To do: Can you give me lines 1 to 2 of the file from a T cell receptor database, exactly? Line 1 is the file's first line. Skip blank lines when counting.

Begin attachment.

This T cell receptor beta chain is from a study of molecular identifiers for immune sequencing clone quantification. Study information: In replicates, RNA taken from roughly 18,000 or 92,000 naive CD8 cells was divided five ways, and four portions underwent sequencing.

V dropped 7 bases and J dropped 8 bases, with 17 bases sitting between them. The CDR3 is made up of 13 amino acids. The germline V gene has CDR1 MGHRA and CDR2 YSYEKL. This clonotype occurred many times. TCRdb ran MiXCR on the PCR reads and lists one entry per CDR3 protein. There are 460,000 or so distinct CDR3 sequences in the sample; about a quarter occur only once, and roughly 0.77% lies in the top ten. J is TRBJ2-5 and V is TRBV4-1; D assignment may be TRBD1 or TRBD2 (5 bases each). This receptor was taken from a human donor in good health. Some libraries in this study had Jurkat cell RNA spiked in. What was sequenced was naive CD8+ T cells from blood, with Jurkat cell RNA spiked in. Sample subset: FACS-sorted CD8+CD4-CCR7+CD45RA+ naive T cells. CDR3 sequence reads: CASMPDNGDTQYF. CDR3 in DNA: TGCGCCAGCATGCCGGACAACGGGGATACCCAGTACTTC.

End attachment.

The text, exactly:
This T cell receptor beta chain is from a study of molecular identifiers for immune sequencing clone quantification. Study information: In replicates, RNA taken from roughly 18,000 or 92,000 naive CD8 cells was divided five ways, and four portions underwent sequencing.

V dropped 7 bases and J dropped 8 bases, with 17 bases sitting between them. The CDR3 is made up of 13 amino acids. The germline V gene has CDR1 MGHRA and CDR2 YSYEKL. This clonotype occurred many times. TCRdb ran MiXCR on the PCR reads and lists one entry per CDR3 protein. There are 460,000 or so distinct CDR3 sequences in the sample; about a quarter occur only once, and roughly 0.77% lies in the top ten. J is TRBJ2-5 and V is TRBV4-1; D assignment may be TRBD1 or TRBD2 (5 bases each). This receptor was taken from a human donor in good health. Some libraries in this study had Jurkat cell RNA spiked in. What was sequenced was naive CD8+ T cells from blood, with Jurkat cell RNA spiked in. Sample subset: FACS-sorted CD8+CD4-CCR7+CD45RA+ naive T cells. CDR3 sequence reads: CASMPDNGDTQYF. CDR3 in DNA: TGCGCCAGCATGCCGGACAACGGGGATACCCAGTACTTC.